Sebastian Gallehr, Chairman, e5.
The European Business Council for Sustainable Energy (e5) is committed to achieving a sustainable energy future based on policy advocacy activities and the development of the renewable energy source (RES) marketplace. Increased use of RES is imperative for a sustainable energy future – and offers vast business opportunities. RES has enormous potential for improving the environmental performance of industry and reducing greenhouse gas (GHG) emissions . A variety of socio-economic benefits are indicated by RES development, including SME-centred business and employment creation, a secure energy supply, technology exports from EU member states, decentralisation of energy distribution, and efficient use of natural resources. e5’s members are engaged in RES industries such as wind power, solar energy, biomass, hydropower, and wave power. Sustainable energy engineers and consultants are another RES-focused segment of e5’s membership base. e5 encourages policy-makers to increase support for the "new technology generation“ based on renewable energy and high-end efficiency measures. We would like to provide the following (number) recommendations to EU policy makers to facilitate progress to a sustainable energy future:
EU member governments should create a level playing field by cutting subsidies for centralised, climatedamaging business practice. Subsidies for conventional power should expire within ten years, and should not be renewed.
A revenue-neutral tax reform that gradually increases the levy on all non-renewable energies should be pursued. Such tax reform measures allow authorities to take account of social and environmental costs from all energy sources, increasing development opportunities for greater numbers of energy-related enterprises, while increasing investment incentives in sustainable energy industries.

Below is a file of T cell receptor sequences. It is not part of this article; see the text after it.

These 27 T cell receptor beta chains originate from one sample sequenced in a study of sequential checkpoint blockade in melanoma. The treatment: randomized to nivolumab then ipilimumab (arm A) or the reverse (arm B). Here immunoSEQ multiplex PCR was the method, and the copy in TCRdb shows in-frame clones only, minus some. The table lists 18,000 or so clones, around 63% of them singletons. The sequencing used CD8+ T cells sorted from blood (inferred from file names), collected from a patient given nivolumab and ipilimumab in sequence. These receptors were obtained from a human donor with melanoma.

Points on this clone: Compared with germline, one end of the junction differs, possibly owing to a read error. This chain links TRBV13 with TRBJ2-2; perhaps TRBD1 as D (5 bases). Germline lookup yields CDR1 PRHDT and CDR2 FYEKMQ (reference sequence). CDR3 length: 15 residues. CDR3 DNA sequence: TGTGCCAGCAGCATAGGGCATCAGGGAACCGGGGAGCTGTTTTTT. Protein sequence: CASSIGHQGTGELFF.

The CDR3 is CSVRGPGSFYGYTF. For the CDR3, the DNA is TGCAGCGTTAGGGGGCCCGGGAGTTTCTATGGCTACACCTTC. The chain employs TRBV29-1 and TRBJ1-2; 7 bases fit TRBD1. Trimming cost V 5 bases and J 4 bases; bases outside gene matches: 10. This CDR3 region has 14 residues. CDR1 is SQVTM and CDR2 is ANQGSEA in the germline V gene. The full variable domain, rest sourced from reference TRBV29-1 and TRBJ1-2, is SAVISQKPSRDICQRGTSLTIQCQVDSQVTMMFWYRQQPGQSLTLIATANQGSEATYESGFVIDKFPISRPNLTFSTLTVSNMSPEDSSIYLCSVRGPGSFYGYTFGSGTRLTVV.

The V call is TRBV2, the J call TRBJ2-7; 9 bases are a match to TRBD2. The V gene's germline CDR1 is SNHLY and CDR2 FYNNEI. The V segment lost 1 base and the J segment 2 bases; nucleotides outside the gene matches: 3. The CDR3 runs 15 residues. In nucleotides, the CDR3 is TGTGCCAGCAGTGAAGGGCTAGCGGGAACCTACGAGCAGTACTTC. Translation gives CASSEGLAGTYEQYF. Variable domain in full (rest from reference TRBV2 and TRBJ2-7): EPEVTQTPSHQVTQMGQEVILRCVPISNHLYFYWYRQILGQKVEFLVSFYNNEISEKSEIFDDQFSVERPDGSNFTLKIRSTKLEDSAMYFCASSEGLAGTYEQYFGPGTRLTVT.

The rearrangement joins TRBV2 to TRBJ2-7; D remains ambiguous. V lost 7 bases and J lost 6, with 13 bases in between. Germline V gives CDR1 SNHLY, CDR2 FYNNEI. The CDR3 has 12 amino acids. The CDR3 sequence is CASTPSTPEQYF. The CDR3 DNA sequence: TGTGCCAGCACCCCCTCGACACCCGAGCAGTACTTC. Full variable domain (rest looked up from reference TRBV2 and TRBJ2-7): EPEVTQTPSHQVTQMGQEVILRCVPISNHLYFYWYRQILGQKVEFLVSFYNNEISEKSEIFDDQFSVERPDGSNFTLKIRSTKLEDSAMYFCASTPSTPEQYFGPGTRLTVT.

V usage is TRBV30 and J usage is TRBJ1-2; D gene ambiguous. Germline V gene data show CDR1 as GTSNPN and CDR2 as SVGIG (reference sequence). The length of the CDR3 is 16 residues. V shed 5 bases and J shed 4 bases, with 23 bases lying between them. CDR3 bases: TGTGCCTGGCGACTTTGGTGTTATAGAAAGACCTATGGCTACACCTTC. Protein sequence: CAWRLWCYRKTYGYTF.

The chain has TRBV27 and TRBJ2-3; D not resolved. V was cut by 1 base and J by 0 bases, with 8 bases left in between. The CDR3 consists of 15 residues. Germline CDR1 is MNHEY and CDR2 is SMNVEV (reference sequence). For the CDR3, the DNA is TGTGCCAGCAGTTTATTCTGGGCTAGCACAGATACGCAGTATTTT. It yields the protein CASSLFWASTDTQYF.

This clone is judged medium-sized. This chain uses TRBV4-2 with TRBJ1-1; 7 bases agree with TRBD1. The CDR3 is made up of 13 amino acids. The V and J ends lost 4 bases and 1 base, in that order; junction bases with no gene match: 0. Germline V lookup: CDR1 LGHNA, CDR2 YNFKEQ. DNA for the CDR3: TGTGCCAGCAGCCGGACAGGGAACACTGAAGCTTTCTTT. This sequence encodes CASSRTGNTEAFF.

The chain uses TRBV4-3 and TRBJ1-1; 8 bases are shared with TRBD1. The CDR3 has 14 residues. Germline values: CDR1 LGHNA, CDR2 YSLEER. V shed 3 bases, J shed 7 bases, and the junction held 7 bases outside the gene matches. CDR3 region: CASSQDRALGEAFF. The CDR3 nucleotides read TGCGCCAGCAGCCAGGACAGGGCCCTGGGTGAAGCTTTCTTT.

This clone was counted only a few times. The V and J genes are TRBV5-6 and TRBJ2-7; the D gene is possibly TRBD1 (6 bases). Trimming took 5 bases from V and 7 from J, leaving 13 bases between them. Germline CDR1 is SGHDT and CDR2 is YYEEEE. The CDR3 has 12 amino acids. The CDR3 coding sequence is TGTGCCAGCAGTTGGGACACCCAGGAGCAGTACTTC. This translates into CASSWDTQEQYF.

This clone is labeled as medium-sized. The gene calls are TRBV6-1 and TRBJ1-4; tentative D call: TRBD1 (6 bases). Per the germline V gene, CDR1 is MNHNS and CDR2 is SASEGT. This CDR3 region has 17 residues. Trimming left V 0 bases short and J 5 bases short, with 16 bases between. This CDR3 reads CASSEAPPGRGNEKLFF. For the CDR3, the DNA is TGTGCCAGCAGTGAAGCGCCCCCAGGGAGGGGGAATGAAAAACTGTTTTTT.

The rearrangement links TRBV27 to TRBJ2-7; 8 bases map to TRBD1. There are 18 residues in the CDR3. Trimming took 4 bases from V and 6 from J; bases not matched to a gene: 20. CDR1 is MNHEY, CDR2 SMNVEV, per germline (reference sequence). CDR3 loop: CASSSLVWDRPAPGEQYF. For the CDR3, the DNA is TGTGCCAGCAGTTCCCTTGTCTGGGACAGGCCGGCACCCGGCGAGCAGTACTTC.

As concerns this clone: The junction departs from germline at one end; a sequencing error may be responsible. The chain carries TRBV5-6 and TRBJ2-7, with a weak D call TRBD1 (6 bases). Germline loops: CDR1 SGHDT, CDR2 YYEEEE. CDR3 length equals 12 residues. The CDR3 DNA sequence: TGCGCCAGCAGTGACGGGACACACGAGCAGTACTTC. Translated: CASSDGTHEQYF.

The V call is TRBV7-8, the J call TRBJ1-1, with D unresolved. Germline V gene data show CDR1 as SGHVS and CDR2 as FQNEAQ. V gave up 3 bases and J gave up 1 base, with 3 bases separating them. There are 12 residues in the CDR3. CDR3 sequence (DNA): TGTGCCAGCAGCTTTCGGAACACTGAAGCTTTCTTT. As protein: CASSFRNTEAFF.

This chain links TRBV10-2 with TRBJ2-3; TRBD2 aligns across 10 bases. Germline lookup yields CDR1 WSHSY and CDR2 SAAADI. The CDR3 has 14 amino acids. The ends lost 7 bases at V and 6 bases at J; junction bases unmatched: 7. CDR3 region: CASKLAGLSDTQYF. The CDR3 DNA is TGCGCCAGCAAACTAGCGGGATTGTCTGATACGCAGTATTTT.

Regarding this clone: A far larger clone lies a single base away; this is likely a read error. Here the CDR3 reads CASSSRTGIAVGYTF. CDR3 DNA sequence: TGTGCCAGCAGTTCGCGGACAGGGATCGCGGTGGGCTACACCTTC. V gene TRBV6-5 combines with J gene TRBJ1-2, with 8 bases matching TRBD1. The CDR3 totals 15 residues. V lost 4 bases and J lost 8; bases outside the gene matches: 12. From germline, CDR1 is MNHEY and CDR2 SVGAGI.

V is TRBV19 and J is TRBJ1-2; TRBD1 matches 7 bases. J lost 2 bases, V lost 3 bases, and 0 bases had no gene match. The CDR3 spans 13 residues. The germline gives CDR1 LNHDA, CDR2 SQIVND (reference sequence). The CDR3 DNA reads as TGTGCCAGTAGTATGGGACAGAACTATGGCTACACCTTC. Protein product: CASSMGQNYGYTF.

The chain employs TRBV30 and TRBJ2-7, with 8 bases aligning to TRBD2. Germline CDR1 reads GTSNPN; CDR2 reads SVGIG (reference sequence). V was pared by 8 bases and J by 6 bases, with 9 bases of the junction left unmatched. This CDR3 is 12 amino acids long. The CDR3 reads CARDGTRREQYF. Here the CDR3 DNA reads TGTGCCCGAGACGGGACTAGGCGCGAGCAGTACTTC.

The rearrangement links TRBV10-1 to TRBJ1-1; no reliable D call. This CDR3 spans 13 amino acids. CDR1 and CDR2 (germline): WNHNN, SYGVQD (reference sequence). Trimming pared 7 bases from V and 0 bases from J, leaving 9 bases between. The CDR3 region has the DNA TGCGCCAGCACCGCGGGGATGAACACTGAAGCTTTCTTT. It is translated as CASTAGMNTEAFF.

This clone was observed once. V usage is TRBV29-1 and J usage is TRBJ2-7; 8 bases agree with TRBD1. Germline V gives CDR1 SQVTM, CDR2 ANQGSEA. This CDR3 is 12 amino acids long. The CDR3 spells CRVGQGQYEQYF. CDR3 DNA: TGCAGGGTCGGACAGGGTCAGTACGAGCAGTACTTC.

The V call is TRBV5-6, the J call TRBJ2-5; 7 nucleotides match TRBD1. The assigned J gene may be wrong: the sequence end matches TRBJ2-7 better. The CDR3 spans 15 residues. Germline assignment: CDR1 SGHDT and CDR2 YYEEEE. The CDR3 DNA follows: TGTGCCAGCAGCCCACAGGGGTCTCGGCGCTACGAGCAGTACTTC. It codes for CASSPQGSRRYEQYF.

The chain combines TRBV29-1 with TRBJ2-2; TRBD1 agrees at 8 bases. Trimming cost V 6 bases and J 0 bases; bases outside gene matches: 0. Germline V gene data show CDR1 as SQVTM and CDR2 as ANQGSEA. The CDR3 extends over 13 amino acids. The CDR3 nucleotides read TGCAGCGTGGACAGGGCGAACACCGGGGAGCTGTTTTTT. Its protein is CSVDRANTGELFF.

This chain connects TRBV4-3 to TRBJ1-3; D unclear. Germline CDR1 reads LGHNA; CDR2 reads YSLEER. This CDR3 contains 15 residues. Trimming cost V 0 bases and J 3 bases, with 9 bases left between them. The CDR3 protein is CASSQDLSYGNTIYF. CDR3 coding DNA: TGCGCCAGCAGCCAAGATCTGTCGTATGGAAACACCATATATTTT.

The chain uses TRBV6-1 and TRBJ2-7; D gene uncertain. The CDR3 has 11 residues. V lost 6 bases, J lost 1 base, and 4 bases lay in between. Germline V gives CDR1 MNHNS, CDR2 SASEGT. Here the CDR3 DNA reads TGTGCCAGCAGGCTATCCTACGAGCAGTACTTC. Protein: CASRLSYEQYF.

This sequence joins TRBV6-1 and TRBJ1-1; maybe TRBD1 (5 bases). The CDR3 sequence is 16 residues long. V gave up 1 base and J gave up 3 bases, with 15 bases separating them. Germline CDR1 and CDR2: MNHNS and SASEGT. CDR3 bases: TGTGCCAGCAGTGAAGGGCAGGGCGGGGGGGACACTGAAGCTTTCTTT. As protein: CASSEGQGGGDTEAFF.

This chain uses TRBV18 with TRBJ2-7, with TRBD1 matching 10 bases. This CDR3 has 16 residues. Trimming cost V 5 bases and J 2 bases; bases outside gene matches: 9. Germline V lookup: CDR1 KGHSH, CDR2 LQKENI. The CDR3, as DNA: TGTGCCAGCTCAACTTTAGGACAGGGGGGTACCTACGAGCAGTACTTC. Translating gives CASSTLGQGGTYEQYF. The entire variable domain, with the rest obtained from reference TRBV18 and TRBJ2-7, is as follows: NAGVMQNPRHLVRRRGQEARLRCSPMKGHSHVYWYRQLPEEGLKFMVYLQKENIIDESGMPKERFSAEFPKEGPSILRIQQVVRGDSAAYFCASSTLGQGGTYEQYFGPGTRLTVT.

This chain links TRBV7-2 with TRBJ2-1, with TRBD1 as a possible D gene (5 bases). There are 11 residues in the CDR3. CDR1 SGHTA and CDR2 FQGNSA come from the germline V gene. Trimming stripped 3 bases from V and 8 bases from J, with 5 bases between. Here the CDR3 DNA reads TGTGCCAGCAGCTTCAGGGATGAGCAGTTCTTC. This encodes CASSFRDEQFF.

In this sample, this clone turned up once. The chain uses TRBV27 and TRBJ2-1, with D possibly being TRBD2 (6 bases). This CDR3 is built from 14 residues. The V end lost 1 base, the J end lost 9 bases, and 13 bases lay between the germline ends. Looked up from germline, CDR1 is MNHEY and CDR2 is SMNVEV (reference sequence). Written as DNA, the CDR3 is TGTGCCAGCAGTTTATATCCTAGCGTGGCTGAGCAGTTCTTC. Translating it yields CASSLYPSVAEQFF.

Governments should require priority grid access for on-grid renewable energy usage. Clear connection terms should be fixed and provide fair, transparent pricing for access and transmission.
RES Uptake in Developing Countries
e5 believes that increased EU exports of RES technology depends on the harmonisation of economic and social demands in emerging markets. Communications, networking and promotion strategies within the EU should make such harmonisation a core consideration of their activities. Additionally, public economic and technical support agencies as well as member state embassies should take a more pragmatic, future-oriented approach towards developing country economic and social issues.
Intermittent renewable energy
e5 promotes large-scale use of intermittent renewable energy. At issue is the integration of renewable energy sourced power into existing networks and the balancing of supply and demand with regard to intermittent renewable energy.
Integration of Energy, Heating, and Transportation Policy
In addition to RES, e5 advocates integrative policy measures for the heating and transportation sectors to complete a holistic approach to energy industry regulation. Without such integrative frameworks, the effort to achieve effective emission reductions is incomplete, with the energy sector shouldering the lion's share of the burden.
e5 supports successful national policies against badly designed European harmonisation rules. National, regional, and local RES industries must have the flexibility to adapt to specific market conditions. Governments have been developing appropriate means to strengthen renewable energy uptake at home, and fostering RES investment in foreign markets. Feed-in tariffs are an example.
Emissions Trading and RES
Emissions trading is the most appropriate, market-based tool against climate change. Yet, emissions trading does not support short-term renewable energy uptake. Thus, e5 calls for policies that run parallel to emissions trading and advances a central role for renewable energy in enhancing climate protection. A Forward Looking Strategy By advocating an investment security approach, e5 strives to send a signal to policy-makers that European economies are prepared for a renewable energy future. The willingness to invest is here now - with risk diversification and containment, social responsibility, poverty alleviation in emerging markets, supply security and increasing European export capacity providing the basis for action. Many companies keep technology, product and marketing concepts in reserve and are ready to enter the renewable energydriven future. Business will not release its renewable energy potential until policy frameworks have adapted to market signals and industrial needs. e5 pledges, as a priority, to assist policy-makers in fostering investment security by providing clear, consistent, and reliable policy contributions.